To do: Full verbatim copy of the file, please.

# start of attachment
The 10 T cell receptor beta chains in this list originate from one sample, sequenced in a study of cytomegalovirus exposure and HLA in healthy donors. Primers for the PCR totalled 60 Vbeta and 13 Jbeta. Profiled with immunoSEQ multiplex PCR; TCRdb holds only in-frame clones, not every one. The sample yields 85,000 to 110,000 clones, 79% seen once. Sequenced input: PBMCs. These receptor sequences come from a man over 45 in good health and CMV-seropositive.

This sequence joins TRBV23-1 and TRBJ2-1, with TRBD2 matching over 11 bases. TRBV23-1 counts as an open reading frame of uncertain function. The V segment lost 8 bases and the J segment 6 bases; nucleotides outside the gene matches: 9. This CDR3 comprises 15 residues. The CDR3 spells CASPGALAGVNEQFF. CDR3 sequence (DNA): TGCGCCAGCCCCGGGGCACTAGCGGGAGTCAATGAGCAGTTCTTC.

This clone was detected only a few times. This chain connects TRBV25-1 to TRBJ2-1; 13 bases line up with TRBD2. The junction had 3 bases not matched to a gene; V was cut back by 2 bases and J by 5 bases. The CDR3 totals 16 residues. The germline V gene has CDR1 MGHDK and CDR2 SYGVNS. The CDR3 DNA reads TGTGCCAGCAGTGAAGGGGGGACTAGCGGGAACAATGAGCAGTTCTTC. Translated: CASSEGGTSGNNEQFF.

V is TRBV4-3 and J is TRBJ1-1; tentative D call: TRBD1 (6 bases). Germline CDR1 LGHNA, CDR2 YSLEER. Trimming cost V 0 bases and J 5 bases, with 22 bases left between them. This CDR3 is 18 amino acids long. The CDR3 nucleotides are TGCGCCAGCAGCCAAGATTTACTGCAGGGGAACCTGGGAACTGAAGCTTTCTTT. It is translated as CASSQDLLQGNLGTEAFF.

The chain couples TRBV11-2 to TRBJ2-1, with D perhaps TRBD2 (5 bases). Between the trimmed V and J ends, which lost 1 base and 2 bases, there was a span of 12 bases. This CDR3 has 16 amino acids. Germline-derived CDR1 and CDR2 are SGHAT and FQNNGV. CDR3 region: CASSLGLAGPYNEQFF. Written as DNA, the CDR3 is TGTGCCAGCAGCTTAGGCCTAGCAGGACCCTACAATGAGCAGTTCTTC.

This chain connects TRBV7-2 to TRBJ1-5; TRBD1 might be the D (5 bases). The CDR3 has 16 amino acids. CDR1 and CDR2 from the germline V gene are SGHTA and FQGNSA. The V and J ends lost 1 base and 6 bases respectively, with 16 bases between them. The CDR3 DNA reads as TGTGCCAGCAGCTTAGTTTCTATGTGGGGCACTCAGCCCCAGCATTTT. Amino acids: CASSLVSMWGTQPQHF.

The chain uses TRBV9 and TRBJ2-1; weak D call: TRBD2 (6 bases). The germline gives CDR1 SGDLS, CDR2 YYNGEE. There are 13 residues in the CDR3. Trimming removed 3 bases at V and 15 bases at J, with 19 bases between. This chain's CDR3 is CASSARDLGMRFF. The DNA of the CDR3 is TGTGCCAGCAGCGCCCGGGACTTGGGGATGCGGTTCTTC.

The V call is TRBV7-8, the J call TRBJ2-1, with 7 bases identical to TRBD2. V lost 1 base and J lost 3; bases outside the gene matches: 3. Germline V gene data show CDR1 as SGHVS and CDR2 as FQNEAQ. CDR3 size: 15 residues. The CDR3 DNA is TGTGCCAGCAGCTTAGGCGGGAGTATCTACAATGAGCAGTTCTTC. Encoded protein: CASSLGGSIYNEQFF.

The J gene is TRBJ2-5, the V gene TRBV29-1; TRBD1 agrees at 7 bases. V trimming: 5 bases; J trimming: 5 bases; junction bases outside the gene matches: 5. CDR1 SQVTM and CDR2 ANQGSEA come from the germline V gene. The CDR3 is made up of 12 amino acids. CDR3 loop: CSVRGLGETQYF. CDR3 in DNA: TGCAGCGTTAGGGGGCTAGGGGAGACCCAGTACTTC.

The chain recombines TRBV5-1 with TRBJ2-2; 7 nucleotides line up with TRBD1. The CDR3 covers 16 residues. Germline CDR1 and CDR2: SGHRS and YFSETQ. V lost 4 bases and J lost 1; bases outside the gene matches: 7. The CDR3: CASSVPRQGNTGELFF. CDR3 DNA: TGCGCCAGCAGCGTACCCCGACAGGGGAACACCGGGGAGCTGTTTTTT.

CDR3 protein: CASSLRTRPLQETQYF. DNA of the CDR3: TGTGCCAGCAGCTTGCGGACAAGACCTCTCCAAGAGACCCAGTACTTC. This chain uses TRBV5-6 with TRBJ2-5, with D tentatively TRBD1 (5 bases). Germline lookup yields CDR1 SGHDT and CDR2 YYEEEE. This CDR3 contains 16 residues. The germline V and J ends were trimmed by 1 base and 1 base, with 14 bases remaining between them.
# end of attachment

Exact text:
The 10 T cell receptor beta chains in this list originate from one sample, sequenced in a study of cytomegalovirus exposure and HLA in healthy donors. Primers for the PCR totalled 60 Vbeta and 13 Jbeta. Profiled with immunoSEQ multiplex PCR; TCRdb holds only in-frame clones, not every one. The sample yields 85,000 to 110,000 clones, 79% seen once. Sequenced input: PBMCs. These receptor sequences come from a man over 45 in good health and CMV-seropositive.

This sequence joins TRBV23-1 and TRBJ2-1, with TRBD2 matching over 11 bases. TRBV23-1 counts as an open reading frame of uncertain function. The V segment lost 8 bases and the J segment 6 bases; nucleotides outside the gene matches: 9. This CDR3 comprises 15 residues. The CDR3 spells CASPGALAGVNEQFF. CDR3 sequence (DNA): TGCGCCAGCCCCGGGGCACTAGCGGGAGTCAATGAGCAGTTCTTC.

This clone was detected only a few times. This chain connects TRBV25-1 to TRBJ2-1; 13 bases line up with TRBD2. The junction had 3 bases not matched to a gene; V was cut back by 2 bases and J by 5 bases. The CDR3 totals 16 residues. The germline V gene has CDR1 MGHDK and CDR2 SYGVNS. The CDR3 DNA reads TGTGCCAGCAGTGAAGGGGGGACTAGCGGGAACAATGAGCAGTTCTTC. Translated: CASSEGGTSGNNEQFF.

V is TRBV4-3 and J is TRBJ1-1; tentative D call: TRBD1 (6 bases). Germline CDR1 LGHNA, CDR2 YSLEER. Trimming cost V 0 bases and J 5 bases, with 22 bases left between them. This CDR3 is 18 amino acids long. The CDR3 nucleotides are TGCGCCAGCAGCCAAGATTTACTGCAGGGGAACCTGGGAACTGAAGCTTTCTTT. It is translated as CASSQDLLQGNLGTEAFF.

The chain couples TRBV11-2 to TRBJ2-1, with D perhaps TRBD2 (5 bases). Between the trimmed V and J ends, which lost 1 base and 2 bases, there was a span of 12 bases. This CDR3 has 16 amino acids. Germline-derived CDR1 and CDR2 are SGHAT and FQNNGV. CDR3 region: CASSLGLAGPYNEQFF. Written as DNA, the CDR3 is TGTGCCAGCAGCTTAGGCCTAGCAGGACCCTACAATGAGCAGTTCTTC.

This chain connects TRBV7-2 to TRBJ1-5; TRBD1 might be the D (5 bases). The CDR3 has 16 amino acids. CDR1 and CDR2 from the germline V gene are SGHTA and FQGNSA. The V and J ends lost 1 base and 6 bases respectively, with 16 bases between them. The CDR3 DNA reads as TGTGCCAGCAGCTTAGTTTCTATGTGGGGCACTCAGCCCCAGCATTTT. Amino acids: CASSLVSMWGTQPQHF.

The chain uses TRBV9 and TRBJ2-1; weak D call: TRBD2 (6 bases). The germline gives CDR1 SGDLS, CDR2 YYNGEE. There are 13 residues in the CDR3. Trimming removed 3 bases at V and 15 bases at J, with 19 bases between. This chain's CDR3 is CASSARDLGMRFF. The DNA of the CDR3 is TGTGCCAGCAGCGCCCGGGACTTGGGGATGCGGTTCTTC.

The V call is TRBV7-8, the J call TRBJ2-1, with 7 bases identical to TRBD2. V lost 1 base and J lost 3; bases outside the gene matches: 3. Germline V gene data show CDR1 as SGHVS and CDR2 as FQNEAQ. CDR3 size: 15 residues. The CDR3 DNA is TGTGCCAGCAGCTTAGGCGGGAGTATCTACAATGAGCAGTTCTTC. Encoded protein: CASSLGGSIYNEQFF.

The J gene is TRBJ2-5, the V gene TRBV29-1; TRBD1 agrees at 7 bases. V trimming: 5 bases; J trimming: 5 bases; junction bases outside the gene matches: 5. CDR1 SQVTM and CDR2 ANQGSEA come from the germline V gene. The CDR3 is made up of 12 amino acids. CDR3 loop: CSVRGLGETQYF. CDR3 in DNA: TGCAGCGTTAGGGGGCTAGGGGAGACCCAGTACTTC.

The chain recombines TRBV5-1 with TRBJ2-2; 7 nucleotides line up with TRBD1. The CDR3 covers 16 residues. Germline CDR1 and CDR2: SGHRS and YFSETQ. V lost 4 bases and J lost 1; bases outside the gene matches: 7. The CDR3: CASSVPRQGNTGELFF. CDR3 DNA: TGCGCCAGCAGCGTACCCCGACAGGGGAACACCGGGGAGCTGTTTTTT.

CDR3 protein: CASSLRTRPLQETQYF. DNA of the CDR3: TGTGCCAGCAGCTTGCGGACAAGACCTCTCCAAGAGACCCAGTACTTC. This chain uses TRBV5-6 with TRBJ2-5, with D tentatively TRBD1 (5 bases). Germline lookup yields CDR1 SGHDT and CDR2 YYEEEE. This CDR3 contains 16 residues. The germline V and J ends were trimmed by 1 base and 1 base, with 14 bases remaining between them.